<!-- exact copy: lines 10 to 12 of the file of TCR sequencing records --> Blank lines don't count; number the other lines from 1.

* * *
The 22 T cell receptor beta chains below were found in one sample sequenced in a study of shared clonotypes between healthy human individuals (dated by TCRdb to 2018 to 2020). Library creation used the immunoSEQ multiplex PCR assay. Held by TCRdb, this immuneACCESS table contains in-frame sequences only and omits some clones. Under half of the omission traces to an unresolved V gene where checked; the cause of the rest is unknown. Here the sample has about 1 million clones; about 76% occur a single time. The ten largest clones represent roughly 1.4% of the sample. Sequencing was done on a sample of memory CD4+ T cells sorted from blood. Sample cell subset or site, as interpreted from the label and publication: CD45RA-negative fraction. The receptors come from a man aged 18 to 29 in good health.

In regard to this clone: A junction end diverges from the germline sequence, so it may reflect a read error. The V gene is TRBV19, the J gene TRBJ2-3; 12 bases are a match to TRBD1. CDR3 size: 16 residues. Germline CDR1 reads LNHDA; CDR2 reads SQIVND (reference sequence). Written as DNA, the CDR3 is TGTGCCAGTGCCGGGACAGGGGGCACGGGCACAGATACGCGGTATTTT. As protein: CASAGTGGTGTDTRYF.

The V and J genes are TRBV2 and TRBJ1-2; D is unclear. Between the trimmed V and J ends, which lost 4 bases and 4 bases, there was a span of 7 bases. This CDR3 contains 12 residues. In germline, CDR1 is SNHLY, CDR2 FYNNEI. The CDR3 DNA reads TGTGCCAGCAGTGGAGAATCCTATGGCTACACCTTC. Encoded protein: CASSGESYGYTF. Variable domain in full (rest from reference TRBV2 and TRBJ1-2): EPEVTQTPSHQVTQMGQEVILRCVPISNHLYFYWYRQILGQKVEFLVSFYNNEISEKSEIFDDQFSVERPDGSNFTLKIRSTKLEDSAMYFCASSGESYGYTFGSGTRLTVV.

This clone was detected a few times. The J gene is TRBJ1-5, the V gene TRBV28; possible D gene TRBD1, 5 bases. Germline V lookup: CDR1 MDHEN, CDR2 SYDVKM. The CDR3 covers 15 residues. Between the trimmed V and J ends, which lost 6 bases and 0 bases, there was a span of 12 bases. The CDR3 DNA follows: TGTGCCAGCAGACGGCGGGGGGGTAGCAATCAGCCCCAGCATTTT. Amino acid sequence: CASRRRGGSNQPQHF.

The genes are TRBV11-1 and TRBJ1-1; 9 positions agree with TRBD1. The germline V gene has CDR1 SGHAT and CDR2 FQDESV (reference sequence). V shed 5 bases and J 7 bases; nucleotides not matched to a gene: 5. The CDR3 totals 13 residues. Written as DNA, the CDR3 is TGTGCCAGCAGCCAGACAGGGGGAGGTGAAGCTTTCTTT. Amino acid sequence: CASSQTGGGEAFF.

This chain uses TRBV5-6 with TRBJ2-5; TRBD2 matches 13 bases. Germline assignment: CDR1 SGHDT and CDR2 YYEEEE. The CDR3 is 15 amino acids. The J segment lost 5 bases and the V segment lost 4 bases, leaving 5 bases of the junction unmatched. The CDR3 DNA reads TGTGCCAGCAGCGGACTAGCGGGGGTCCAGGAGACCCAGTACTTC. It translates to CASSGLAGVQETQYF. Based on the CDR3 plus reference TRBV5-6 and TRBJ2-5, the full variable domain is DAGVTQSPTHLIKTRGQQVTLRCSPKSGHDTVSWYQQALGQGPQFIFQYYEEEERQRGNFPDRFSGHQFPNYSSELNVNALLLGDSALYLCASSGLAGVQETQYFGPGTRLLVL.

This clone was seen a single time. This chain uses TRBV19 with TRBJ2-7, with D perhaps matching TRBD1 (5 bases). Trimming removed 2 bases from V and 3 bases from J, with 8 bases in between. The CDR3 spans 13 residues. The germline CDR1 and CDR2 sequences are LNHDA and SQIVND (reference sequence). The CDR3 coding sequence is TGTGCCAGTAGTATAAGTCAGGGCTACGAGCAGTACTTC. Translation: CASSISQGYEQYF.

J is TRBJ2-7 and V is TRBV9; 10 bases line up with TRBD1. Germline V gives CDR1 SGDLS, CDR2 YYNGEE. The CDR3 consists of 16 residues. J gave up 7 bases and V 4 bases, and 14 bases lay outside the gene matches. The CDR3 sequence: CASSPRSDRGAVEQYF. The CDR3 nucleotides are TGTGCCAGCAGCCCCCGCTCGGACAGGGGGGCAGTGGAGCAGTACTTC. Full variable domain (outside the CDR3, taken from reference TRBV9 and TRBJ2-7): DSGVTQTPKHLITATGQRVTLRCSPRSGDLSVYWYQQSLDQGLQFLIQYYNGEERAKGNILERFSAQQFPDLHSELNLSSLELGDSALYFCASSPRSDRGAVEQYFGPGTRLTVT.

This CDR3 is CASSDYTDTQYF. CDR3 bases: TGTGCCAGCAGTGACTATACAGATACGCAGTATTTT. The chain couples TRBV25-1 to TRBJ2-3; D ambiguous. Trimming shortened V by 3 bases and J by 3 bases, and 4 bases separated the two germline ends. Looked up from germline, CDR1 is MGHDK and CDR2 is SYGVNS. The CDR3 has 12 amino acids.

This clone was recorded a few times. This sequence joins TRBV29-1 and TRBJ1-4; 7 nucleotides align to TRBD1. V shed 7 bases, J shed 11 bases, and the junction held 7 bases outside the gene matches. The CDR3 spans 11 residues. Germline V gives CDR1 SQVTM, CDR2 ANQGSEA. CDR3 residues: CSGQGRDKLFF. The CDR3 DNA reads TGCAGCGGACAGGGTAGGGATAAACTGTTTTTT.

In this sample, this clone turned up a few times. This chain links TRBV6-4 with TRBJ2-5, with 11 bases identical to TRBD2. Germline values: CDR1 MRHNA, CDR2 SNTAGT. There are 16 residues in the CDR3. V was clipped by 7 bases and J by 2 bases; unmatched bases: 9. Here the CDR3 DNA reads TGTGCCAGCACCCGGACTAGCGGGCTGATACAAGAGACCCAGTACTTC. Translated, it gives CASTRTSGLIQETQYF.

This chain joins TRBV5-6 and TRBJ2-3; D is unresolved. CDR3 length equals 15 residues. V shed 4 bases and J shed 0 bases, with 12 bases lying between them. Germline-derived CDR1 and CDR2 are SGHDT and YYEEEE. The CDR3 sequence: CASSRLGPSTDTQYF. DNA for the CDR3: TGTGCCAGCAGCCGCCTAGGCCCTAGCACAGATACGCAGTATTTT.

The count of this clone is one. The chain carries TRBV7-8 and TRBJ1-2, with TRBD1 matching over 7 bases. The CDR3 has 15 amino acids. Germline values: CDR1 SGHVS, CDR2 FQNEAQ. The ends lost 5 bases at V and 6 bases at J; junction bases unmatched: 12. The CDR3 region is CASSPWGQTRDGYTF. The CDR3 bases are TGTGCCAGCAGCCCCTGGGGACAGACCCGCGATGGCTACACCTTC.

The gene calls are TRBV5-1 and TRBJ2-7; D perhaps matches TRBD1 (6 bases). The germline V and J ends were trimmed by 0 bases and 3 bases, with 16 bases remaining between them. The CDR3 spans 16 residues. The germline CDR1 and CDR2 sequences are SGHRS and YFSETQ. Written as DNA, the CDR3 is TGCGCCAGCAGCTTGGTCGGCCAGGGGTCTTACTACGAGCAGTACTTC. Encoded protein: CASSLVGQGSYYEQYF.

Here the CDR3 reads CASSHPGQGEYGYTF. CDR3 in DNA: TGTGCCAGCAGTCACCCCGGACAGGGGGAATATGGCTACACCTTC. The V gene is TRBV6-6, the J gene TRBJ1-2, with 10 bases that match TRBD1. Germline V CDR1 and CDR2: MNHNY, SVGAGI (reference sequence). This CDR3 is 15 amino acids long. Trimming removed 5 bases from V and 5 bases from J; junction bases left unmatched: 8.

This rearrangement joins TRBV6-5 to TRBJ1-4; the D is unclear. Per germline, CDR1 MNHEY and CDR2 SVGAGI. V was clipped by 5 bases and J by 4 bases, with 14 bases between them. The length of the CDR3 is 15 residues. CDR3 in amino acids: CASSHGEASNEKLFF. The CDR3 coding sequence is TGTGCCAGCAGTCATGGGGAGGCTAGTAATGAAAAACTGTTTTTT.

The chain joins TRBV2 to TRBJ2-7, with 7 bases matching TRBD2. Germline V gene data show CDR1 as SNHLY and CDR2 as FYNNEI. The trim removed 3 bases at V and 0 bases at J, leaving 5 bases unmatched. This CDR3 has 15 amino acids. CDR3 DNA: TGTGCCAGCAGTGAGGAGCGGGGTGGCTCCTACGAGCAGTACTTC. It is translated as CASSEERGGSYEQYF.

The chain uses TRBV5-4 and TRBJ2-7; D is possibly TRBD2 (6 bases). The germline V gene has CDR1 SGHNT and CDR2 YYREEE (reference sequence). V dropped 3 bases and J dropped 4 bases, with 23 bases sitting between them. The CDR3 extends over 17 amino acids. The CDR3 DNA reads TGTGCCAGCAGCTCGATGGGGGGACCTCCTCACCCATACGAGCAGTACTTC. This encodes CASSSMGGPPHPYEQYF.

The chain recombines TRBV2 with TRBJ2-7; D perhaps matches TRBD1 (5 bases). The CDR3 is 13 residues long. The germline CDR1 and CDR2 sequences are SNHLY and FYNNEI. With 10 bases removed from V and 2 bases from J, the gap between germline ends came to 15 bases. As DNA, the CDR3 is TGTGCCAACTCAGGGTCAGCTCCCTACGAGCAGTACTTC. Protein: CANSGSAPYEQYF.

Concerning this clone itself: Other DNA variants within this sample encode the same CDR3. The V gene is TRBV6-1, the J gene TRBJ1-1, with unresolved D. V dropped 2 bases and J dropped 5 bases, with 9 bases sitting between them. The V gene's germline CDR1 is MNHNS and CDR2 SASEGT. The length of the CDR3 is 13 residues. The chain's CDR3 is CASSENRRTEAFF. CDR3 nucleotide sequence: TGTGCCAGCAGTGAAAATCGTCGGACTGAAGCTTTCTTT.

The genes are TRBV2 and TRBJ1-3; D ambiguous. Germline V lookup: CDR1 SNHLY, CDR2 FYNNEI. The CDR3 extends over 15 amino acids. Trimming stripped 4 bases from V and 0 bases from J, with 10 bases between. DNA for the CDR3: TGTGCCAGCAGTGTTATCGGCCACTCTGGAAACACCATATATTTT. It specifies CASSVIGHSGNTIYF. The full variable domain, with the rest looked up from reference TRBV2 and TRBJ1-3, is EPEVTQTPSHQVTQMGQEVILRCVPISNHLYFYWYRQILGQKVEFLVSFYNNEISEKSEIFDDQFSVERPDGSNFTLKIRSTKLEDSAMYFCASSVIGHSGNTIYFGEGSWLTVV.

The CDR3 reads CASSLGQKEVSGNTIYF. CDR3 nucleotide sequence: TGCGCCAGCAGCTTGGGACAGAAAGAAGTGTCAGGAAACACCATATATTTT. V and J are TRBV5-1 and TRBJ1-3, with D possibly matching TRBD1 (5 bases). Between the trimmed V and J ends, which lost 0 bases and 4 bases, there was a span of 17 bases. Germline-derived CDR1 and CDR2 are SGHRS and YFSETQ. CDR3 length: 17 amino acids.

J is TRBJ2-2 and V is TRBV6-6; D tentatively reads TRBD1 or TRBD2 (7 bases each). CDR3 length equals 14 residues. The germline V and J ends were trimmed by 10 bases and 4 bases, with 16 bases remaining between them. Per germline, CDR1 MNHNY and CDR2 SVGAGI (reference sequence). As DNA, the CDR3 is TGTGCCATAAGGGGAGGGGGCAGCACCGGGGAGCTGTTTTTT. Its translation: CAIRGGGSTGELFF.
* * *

This clone was recorded a few times. This sequence joins TRBV29-1 and TRBJ1-4; 7 nucleotides align to TRBD1. V shed 7 bases, J shed 11 bases, and the junction held 7 bases outside the gene matches. The CDR3 spans 11 residues. Germline V gives CDR1 SQVTM, CDR2 ANQGSEA. CDR3 residues: CSGQGRDKLFF. The CDR3 DNA reads TGCAGCGGACAGGGTAGGGATAAACTGTTTTTT.

In this sample, this clone turned up a few times. This chain links TRBV6-4 with TRBJ2-5, with 11 bases identical to TRBD2. Germline values: CDR1 MRHNA, CDR2 SNTAGT. There are 16 residues in the CDR3. V was clipped by 7 bases and J by 2 bases; unmatched bases: 9. Here the CDR3 DNA reads TGTGCCAGCACCCGGACTAGCGGGCTGATACAAGAGACCCAGTACTTC. Translated, it gives CASTRTSGLIQETQYF.

This chain joins TRBV5-6 and TRBJ2-3; D is unresolved. CDR3 length equals 15 residues. V shed 4 bases and J shed 0 bases, with 12 bases lying between them. Germline-derived CDR1 and CDR2 are SGHDT and YYEEEE. The CDR3 sequence: CASSRLGPSTDTQYF. DNA for the CDR3: TGTGCCAGCAGCCGCCTAGGCCCTAGCACAGATACGCAGTATTTT.